Goch is asserted (again, by Harpy) to be a descriptive surname referring to a florid complexion or to red hair (mutated from coch). Thus Branuenn Goch may be translated as Red Branwen, or as Branwen the Red-headed. Harpy states that from her population studies, red "is consistently the most popular or second most popular nickname in Welsh. In samples from the 13- 15th c., it appears in 3-6% of all names". She will accept changes to preserve the meaning of the name.

4) Cragmere, Incip. Shire of - new/Name & Device

Argent, a chevron gules, charged with three trumpeter swans naiant. {PROPOSED RE-BLAZON: Argent, on a chevron gules three swans naiant argent, in base a laurel wreath sable.}

Crag is shown in Webster's New Universal Unabridged Dict. (2nd Ed. p.424, Dorset & Baber, [no date or city]): (Middle English) a steep rugged rock that rises above others or projects from a rock mass; a rough broken rock; or a point of a rock.

Mere (in the same source, p. 1127) (Anglo-Saxon) a lake, a pool, the sea.

Black's The Surnames of Scotland, pp. 178-9 lists several entries using crag- (Richardus de Cragbarny [1359], Malcolm de Cragnaston [1434]) or craig- (Bessie Craighall [1585], David Craighead [1546]) among others.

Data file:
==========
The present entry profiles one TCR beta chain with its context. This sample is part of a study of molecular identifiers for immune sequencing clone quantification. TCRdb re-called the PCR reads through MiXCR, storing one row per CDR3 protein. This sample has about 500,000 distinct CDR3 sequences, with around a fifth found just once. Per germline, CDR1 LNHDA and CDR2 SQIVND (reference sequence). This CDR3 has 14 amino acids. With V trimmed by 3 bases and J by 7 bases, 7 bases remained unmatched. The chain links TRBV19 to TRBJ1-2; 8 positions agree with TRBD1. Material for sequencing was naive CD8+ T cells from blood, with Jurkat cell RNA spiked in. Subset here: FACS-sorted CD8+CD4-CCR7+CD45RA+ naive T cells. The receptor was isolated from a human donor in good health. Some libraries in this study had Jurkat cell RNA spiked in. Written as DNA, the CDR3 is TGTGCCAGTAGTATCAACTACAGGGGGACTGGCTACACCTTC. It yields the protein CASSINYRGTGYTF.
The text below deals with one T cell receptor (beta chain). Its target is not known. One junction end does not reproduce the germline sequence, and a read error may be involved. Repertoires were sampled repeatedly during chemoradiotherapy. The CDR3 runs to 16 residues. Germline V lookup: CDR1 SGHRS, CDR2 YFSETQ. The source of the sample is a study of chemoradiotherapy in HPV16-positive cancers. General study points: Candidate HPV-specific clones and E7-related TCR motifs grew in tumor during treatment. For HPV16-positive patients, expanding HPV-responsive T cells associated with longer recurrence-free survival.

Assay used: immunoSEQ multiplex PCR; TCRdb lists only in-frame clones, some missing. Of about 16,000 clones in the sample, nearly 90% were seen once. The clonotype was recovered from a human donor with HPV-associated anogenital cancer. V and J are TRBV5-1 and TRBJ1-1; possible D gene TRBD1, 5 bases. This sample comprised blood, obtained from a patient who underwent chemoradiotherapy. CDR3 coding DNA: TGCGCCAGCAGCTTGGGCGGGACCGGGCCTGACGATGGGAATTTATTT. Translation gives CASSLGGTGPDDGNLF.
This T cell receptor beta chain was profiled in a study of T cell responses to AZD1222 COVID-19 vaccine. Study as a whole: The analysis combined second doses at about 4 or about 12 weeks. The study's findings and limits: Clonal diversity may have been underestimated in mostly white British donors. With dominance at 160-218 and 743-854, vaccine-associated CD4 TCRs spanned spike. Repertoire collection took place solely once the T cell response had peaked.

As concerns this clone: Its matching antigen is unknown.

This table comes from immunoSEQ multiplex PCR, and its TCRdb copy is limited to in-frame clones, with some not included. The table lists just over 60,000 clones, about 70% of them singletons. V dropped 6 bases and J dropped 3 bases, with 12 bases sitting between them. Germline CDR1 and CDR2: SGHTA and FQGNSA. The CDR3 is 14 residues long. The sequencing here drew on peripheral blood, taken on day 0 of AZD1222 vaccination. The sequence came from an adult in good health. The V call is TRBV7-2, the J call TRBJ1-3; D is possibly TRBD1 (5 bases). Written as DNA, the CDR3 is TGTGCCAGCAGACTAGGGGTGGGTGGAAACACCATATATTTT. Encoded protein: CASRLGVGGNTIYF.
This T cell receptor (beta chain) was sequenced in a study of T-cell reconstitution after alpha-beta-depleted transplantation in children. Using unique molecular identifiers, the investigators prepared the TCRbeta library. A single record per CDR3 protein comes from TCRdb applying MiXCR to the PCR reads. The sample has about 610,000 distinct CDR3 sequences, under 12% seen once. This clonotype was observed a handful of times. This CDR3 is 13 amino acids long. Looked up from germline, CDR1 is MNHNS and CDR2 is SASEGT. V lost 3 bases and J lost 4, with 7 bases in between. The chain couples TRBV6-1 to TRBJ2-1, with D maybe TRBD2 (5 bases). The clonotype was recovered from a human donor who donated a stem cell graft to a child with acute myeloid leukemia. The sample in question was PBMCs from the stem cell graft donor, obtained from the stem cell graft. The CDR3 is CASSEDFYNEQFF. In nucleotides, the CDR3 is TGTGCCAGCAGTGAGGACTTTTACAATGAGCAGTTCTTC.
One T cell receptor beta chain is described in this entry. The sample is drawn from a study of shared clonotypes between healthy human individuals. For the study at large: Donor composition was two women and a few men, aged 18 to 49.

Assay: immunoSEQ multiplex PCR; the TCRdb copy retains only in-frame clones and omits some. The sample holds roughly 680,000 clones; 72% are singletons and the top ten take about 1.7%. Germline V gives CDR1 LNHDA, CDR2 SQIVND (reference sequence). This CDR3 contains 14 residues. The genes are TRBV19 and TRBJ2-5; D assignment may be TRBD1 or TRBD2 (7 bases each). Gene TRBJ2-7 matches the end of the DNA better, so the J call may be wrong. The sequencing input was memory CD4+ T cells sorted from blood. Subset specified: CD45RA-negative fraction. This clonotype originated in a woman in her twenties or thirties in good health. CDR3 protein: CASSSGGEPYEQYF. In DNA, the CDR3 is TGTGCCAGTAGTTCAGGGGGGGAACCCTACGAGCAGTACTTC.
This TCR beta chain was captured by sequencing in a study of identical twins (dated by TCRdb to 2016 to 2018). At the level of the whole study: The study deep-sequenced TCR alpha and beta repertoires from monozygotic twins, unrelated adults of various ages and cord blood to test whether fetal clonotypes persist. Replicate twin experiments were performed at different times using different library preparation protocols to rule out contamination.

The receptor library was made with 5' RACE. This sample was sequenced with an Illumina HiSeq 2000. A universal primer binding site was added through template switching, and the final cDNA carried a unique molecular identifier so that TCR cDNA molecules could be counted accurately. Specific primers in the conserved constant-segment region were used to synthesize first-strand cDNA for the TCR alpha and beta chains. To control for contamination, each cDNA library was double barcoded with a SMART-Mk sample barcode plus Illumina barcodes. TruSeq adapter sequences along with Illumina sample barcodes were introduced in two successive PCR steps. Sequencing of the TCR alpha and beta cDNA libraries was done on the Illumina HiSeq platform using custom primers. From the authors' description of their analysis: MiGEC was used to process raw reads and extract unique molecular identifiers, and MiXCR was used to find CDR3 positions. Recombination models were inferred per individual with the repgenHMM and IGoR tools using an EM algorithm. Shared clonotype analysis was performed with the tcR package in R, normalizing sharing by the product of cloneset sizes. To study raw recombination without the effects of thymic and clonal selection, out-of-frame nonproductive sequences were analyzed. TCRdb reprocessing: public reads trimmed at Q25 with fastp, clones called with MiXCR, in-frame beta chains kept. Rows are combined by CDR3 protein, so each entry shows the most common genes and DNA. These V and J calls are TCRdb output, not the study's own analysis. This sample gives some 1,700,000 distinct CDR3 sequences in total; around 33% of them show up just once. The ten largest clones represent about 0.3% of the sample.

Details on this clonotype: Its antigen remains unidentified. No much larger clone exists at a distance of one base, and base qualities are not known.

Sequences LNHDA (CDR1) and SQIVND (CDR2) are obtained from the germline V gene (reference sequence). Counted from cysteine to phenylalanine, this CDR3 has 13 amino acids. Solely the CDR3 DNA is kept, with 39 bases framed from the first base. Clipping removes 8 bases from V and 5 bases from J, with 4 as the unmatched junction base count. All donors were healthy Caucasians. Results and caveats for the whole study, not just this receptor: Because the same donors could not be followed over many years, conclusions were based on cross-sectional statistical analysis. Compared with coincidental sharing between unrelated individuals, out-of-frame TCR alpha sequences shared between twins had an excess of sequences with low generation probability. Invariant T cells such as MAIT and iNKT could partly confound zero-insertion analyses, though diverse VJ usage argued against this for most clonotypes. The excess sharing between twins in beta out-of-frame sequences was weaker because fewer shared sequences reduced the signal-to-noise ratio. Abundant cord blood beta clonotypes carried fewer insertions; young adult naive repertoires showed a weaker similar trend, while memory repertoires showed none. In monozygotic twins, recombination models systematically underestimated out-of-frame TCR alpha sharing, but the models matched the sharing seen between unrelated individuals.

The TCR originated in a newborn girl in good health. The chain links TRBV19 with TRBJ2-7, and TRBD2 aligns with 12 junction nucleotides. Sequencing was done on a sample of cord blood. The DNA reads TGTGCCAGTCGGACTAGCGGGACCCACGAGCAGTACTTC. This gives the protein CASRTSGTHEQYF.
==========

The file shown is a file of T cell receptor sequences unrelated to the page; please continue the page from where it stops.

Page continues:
A petition of support for the name and device, signed by 14 people has been received.

5) Christophe de Lascaux (St. Bunstable) new/Name only

(M) Christophe is in Withycombe p.65-66 (sub Christopher) as the French form of the name (undated). Butler's Lives of the Saints (p.200,vol 4, Ed. Thurston & Attwater, P.J. Kenedy &

Sons, NY, NY [no date]) lists a Christopher of Romagnola (d.1272), a disciple of Francis of Assisi. In another hagiography, The Saints (pp. 110-1, Ed. Coulson, Hawthorn Books, NY,NY [no date]) gives the tale of the legendary 3rd cent, saint. Christophe is documented from Dauzat, Dictionaire Ètymologique des noms de famile et prenoms de France, p.l30.

Lascaux is shown as a corrupted form of the place-name Leschaux (pre-celtic in origin) in Dauzat, Dictionaire etymologique des noms de lieux en France (p.389). Leschaux (dated 1292) is a French village north of the Col de Laschaux according to Toponomie General de la France (p. 75, vol. 1, Ernest NÈgre, Librairie Droz S.A., Geneva, 1990). Lascaux is also shown from Dauzat, Dictionaire Ètymologique des noms de famile et prenoms de France (p. 370).

6) Shire of Cold Keep - new/Device

Per chevron sable mullety Or and azure in pale a tower argent and a laurel wreath Or.

A petition of support is submitted, signed by the seneschale and four (4) other officers. The branch name was registered in April 1994.

7) Esperanza Razzolini d'Asolo (Valley Weld) new/Badge

(Fieldless) on a cross flory azure a cross flory between four fleur-de-lys florency Or.

Her name was registered in April 1994.

8) Gavin Flandry (Dragon's Mist) new/Name & Device